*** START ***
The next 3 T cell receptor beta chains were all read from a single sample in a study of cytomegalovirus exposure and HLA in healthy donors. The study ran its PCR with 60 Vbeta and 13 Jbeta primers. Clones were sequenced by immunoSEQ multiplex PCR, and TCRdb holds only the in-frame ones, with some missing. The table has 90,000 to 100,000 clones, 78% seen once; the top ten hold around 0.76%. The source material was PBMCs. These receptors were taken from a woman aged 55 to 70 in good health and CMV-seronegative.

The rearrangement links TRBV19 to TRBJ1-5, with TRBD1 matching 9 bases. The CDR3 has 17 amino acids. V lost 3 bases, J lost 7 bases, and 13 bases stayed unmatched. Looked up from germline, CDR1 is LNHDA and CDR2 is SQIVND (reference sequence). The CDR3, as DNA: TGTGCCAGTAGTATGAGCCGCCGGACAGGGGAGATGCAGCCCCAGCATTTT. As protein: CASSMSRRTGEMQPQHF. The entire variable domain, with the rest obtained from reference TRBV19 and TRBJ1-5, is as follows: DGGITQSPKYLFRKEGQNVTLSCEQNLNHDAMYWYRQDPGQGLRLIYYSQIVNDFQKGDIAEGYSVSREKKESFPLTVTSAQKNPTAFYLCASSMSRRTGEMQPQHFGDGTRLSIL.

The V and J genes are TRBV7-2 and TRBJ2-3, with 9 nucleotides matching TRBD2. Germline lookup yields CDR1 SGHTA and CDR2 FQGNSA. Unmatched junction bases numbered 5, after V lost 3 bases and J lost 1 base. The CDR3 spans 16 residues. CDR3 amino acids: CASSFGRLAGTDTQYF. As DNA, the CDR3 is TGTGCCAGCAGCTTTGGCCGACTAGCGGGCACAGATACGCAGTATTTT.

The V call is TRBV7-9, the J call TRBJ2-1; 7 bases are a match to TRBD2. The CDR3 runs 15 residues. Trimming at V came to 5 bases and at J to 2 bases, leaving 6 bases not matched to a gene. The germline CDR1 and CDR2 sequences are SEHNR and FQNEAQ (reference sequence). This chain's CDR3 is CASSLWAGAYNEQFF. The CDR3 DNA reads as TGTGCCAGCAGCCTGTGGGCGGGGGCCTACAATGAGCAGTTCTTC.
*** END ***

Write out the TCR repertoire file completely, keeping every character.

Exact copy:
The next 3 T cell receptor beta chains were all read from a single sample in a study of cytomegalovirus exposure and HLA in healthy donors. The study ran its PCR with 60 Vbeta and 13 Jbeta primers. Clones were sequenced by immunoSEQ multiplex PCR, and TCRdb holds only the in-frame ones, with some missing. The table has 90,000 to 100,000 clones, 78% seen once; the top ten hold around 0.76%. The source material was PBMCs. These receptors were taken from a woman aged 55 to 70 in good health and CMV-seronegative.

The rearrangement links TRBV19 to TRBJ1-5, with TRBD1 matching 9 bases. The CDR3 has 17 amino acids. V lost 3 bases, J lost 7 bases, and 13 bases stayed unmatched. Looked up from germline, CDR1 is LNHDA and CDR2 is SQIVND (reference sequence). The CDR3, as DNA: TGTGCCAGTAGTATGAGCCGCCGGACAGGGGAGATGCAGCCCCAGCATTTT. As protein: CASSMSRRTGEMQPQHF. The entire variable domain, with the rest obtained from reference TRBV19 and TRBJ1-5, is as follows: DGGITQSPKYLFRKEGQNVTLSCEQNLNHDAMYWYRQDPGQGLRLIYYSQIVNDFQKGDIAEGYSVSREKKESFPLTVTSAQKNPTAFYLCASSMSRRTGEMQPQHFGDGTRLSIL.

The V and J genes are TRBV7-2 and TRBJ2-3, with 9 nucleotides matching TRBD2. Germline lookup yields CDR1 SGHTA and CDR2 FQGNSA. Unmatched junction bases numbered 5, after V lost 3 bases and J lost 1 base. The CDR3 spans 16 residues. CDR3 amino acids: CASSFGRLAGTDTQYF. As DNA, the CDR3 is TGTGCCAGCAGCTTTGGCCGACTAGCGGGCACAGATACGCAGTATTTT.

The V call is TRBV7-9, the J call TRBJ2-1; 7 bases are a match to TRBD2. The CDR3 runs 15 residues. Trimming at V came to 5 bases and at J to 2 bases, leaving 6 bases not matched to a gene. The germline CDR1 and CDR2 sequences are SEHNR and FQNEAQ (reference sequence). This chain's CDR3 is CASSLWAGAYNEQFF. The CDR3 DNA reads as TGTGCCAGCAGCCTGTGGGCGGGGGCCTACAATGAGCAGTTCTTC.